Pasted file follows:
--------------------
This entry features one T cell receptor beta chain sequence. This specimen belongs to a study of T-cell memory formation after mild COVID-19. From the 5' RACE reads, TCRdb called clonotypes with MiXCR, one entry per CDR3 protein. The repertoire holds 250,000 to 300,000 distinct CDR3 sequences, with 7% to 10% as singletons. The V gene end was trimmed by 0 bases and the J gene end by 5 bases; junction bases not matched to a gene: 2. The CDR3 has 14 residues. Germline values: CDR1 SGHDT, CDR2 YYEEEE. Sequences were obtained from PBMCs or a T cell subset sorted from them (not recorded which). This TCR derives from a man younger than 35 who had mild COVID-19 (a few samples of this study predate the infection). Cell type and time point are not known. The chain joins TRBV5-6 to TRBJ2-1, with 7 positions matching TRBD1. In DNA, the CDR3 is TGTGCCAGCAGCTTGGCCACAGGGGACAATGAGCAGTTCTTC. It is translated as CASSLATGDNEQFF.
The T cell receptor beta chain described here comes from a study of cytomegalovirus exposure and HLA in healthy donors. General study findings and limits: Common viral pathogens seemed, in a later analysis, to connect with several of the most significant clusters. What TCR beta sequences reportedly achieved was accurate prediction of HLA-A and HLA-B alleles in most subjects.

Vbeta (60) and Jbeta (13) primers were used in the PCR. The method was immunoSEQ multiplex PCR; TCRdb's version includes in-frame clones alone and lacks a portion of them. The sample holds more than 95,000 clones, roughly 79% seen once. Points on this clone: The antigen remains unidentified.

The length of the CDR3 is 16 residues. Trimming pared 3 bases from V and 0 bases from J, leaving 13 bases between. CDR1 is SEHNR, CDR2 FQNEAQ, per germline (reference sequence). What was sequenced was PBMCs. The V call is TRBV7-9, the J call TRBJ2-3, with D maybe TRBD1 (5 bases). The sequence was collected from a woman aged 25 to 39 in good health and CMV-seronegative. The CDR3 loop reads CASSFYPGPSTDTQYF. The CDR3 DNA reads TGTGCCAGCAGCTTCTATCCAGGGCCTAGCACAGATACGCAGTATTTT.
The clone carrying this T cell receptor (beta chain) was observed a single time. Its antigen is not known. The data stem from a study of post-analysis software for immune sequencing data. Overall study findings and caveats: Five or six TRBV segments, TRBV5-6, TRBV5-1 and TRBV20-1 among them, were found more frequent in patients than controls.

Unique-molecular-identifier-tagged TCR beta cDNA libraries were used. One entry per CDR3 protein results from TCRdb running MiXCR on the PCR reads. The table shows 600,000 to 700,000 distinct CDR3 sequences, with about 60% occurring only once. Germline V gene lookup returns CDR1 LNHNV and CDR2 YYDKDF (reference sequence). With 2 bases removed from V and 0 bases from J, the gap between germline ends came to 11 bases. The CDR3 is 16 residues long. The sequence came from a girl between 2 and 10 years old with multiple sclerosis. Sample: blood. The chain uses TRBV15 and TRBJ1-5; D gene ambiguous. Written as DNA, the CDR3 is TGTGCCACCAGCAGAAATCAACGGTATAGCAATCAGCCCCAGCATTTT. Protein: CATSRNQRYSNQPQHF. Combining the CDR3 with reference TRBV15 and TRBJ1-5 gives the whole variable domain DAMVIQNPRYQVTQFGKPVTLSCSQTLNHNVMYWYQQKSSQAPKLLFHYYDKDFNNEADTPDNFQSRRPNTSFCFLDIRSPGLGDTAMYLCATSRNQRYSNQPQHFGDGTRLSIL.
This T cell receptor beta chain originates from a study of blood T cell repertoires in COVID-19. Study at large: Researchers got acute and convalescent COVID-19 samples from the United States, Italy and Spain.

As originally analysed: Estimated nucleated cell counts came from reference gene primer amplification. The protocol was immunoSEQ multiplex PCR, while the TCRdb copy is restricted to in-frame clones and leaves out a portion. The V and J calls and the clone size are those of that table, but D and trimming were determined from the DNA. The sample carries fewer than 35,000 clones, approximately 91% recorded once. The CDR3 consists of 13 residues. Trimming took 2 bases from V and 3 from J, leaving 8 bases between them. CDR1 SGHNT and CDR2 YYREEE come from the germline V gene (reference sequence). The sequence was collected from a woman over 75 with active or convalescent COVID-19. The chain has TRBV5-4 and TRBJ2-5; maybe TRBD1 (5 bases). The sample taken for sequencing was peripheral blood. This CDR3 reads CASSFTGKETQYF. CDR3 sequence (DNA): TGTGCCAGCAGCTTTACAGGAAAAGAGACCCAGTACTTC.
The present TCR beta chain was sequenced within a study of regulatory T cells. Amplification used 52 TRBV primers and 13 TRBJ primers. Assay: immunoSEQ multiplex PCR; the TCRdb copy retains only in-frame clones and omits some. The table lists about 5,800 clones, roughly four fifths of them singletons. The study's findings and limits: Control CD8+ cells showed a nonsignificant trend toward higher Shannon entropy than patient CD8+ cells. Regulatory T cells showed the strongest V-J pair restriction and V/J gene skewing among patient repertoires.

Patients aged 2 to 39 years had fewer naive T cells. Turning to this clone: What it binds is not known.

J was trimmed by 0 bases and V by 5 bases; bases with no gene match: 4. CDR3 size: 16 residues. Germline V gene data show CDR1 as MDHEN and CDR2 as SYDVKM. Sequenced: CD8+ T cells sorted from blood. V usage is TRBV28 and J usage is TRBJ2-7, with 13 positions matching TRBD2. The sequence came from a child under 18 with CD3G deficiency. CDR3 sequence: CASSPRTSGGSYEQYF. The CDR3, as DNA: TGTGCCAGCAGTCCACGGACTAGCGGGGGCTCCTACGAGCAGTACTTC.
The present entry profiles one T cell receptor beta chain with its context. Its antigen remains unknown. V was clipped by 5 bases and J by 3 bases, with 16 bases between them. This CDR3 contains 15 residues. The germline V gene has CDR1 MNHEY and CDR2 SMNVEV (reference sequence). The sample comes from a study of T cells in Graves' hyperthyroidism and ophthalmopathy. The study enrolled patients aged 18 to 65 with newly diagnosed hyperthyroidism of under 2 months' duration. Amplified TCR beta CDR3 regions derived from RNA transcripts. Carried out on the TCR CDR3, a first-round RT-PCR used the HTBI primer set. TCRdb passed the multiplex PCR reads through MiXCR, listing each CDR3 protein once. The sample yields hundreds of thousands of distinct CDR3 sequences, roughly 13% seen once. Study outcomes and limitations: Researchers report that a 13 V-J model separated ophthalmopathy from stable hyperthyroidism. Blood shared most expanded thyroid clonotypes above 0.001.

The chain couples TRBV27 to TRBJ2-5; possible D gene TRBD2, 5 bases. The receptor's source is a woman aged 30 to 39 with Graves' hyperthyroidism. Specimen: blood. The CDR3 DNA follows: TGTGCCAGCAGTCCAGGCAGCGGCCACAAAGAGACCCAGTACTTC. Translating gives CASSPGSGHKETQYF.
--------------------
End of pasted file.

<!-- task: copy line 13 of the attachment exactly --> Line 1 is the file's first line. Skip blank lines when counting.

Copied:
The chain couples TRBV27 to TRBJ2-5; possible D gene TRBD2, 5 bases. The receptor's source is a woman aged 30 to 39 with Graves' hyperthyroidism. Specimen: blood. The CDR3 DNA follows: TGTGCCAGCAGTCCAGGCAGCGGCCACAAAGAGACCCAGTACTTC. Translating gives CASSPGSGHKETQYF.